This election cycle, the Obama campaign seems to be emphasizing a policy called the “Buffett Rule” very heavily. This rule was precipitated by statements made by billionaire investor Warren Buffett expressing his displeasure that his tax rate was lower than that of middle class Americans. In this way, he advocates for high taxes for the rich. President Obama has characterized this policy as the rich paying their “fair share,” and it is supported by 60 percent of Americans, according to a recent Gallup poll.
This has led to what will likely be a showdown of epic proportions as the general election season begins: the fight about what is “equal,” what is “fair” and what, exactly, “class warfare” is. The debate in Washington is about the deficit and how to properly reduce it, and the question is how much of it should be through spending cuts and how much should be through tax increases.
President Obama has advocated spending cuts but has also suggested that they be coupled with modest tax increases (such as the Buffett Rule). The Republicans in Congress, who control the House and have a sizable, albeit minority, representation in the Senate, refuse to accept this. Most of them are signatories to a pledge administered by the group Americans for Tax Reform, in which they pledge to never raise taxes. President George H.W. Bush is the embodiment of what happens when that pledge is made and then not adhered to.
President Obama seems to be using the Buffett Rule as nothing more than a defiant way to attack this pledge. While Republicans cannot raise taxes under their pledge, President Obama wants to tout a popular bill to raise taxes and let the Republicans be on the losing end of a “class warfare” argument. In doing so, he can portray Republicans as pandering to the rich, and he can portray himself as a champion of the middle class. Considering that the Republican primary candidate Mitt Romney (R-Mass.) only pays an income tax rate of 15.3 percent, lower than that of a family that makes $50,000 a year, this sounds like an effective campaign tactic.
However, is this the way to win the election? Is this the Barack Obama who said that a president should be judged based not on his politics, but on his policies?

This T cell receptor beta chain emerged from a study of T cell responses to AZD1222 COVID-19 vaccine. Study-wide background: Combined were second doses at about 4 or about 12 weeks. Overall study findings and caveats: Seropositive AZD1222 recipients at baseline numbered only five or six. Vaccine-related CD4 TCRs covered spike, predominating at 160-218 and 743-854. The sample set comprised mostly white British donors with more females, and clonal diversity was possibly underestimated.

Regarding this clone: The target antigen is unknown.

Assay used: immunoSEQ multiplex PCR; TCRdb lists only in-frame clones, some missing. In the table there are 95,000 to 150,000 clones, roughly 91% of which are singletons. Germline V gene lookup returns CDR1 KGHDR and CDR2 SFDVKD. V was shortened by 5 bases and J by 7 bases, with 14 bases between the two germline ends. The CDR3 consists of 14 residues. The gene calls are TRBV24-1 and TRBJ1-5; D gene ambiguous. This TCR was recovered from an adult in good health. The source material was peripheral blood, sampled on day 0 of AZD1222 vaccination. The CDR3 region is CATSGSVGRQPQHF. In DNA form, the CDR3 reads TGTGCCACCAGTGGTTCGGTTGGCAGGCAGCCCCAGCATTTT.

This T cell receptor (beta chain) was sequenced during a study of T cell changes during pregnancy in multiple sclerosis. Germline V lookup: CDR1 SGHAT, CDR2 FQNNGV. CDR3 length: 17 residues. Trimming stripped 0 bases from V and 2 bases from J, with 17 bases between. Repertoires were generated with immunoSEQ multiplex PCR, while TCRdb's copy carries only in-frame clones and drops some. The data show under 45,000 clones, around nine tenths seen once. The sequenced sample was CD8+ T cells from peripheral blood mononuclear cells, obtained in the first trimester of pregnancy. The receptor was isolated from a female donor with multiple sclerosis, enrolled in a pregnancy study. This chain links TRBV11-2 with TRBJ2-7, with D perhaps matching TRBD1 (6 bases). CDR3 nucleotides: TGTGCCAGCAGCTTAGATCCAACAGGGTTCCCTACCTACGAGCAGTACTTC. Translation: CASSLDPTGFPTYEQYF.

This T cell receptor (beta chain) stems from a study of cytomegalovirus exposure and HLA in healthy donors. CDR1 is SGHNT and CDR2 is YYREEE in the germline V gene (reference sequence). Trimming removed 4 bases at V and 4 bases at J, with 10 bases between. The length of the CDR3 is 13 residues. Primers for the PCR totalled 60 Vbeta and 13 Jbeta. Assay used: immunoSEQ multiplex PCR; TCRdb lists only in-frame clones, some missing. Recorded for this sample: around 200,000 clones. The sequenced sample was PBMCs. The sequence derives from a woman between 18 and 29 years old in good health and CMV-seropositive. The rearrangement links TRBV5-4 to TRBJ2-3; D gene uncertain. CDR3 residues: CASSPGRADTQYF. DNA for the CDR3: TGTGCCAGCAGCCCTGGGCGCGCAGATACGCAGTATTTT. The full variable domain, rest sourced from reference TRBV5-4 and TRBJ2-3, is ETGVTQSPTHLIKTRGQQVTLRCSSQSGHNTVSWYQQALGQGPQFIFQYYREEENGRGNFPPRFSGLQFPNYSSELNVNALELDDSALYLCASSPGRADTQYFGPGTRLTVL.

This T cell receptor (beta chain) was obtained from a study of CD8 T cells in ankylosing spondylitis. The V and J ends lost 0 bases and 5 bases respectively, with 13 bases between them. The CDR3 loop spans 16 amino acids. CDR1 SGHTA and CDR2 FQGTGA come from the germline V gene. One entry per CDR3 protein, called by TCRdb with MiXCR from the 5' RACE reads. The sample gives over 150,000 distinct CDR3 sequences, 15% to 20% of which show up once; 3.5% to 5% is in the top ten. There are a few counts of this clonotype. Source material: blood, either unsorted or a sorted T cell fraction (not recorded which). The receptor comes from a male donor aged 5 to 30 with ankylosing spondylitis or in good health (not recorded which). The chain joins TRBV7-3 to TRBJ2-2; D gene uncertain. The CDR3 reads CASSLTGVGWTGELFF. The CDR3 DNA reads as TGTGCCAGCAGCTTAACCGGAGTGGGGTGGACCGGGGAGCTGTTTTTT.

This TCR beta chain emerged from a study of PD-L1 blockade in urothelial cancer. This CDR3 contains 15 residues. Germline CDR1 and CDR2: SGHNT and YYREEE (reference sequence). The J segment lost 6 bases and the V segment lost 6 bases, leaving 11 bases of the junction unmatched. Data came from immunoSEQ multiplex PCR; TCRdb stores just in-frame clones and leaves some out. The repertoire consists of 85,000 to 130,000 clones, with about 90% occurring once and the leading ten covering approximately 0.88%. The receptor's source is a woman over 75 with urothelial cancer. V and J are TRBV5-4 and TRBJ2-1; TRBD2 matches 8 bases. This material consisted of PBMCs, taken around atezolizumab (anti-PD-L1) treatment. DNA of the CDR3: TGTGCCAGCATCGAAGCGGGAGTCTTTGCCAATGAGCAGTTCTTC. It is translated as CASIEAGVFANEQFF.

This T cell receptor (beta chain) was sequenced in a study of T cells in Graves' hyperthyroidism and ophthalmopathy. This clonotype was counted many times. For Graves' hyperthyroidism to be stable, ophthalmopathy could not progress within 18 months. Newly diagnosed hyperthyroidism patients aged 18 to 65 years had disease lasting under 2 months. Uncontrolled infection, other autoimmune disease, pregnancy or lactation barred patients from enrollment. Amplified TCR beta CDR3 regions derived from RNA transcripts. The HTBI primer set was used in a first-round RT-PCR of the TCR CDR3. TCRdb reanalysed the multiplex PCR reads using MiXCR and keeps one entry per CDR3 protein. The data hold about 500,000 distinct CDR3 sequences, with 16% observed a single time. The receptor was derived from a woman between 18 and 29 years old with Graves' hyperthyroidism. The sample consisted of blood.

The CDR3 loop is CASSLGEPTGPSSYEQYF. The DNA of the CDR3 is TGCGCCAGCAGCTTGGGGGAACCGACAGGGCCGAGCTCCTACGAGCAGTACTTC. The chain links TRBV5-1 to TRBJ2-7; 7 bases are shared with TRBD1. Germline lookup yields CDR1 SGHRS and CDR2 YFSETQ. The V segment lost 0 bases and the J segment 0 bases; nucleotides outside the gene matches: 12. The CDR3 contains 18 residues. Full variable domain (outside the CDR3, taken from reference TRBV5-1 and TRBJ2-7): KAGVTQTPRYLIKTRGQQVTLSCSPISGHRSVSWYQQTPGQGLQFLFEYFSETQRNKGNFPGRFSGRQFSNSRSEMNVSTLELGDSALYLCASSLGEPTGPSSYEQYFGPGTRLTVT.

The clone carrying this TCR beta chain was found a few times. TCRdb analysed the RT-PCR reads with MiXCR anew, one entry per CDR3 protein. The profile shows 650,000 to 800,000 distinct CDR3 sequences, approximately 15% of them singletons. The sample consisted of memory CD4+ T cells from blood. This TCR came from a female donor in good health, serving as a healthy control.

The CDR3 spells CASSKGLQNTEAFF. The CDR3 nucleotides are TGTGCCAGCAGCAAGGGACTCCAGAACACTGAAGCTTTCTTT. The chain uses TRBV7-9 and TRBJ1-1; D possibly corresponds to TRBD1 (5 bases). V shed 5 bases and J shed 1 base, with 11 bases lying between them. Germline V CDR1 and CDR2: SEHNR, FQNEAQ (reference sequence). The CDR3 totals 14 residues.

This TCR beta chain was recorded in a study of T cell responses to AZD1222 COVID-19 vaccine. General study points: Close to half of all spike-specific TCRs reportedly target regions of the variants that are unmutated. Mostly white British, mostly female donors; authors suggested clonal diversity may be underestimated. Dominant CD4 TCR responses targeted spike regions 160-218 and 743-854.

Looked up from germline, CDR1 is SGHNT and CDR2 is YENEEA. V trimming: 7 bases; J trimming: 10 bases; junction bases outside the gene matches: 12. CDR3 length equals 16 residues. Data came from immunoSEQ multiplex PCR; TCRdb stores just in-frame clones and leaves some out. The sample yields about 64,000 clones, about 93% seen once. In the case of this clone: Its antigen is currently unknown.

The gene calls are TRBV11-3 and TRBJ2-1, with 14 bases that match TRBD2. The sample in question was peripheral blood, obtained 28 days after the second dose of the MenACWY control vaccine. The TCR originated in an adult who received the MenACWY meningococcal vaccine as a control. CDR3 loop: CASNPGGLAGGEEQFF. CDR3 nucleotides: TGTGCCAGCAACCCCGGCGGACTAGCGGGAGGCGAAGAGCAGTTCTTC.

It does make sense that the rich, especially those who pay Romney-esque tax rates, should pay more in taxes. President Obama has been consistent in championing this in his insistence that the Bush tax cuts on the rich expire. However, the impact of the Buffett rule on the deficit is uncertain (estimates have ranged from $4.67 billion to $50 billion per year). With a deficit exceeding $1.3 trillion, does this even make a sufficiently large dent? Is this good policy or just good politics?
Obviously, the Buffett Rule should be a part of a larger deficit reduction negotiation, but when we have a 10-year projected deficit around $13 trillion and a Congress negotiating no more than $4 trillion in deficit cuts, can we really address this problem?
Every small victory is a victory toward returning to the budget surplus that we had only 11 years ago, but Congress needs to get serious. There is no way to cut taxes and fix this hole that we as a nation have gotten into. We need to stop subsidizing successful industries, stop spending money on military bases in nations that have not been our enemies since World War II, reform our entitlements, reprioritize domestically and, of course, raise taxes. Every one of these proposals will be opposed by one party or another, or one special interest or another.
But if Congress wants to be serious about reducing our deficit and returning to a path of fiscal responsibility, these are not even end-all solutions. They are just the first step. Politicians are really good at talking the talk.
Now is the time to walk the walk. The Buffett Rule is a step in the right direction, but let’s be honest and say that it’s a very tiny step not worth building a whole campaign around. This rule is more a political device than anything else, and it’s time that everyone from President Obama to the Republican leadership recognizes that their proposals are nothing more than token gestures, and that if either of them wants to act as the responsible one who will reduce the deficit, then they will have to do a lot better than that. It will involve working together, but it is necessary, and it’s time for Congress to do the people’s work.
Vijay Reddy is a College junior from Fayetteville, Ga.
By Vijay Reddy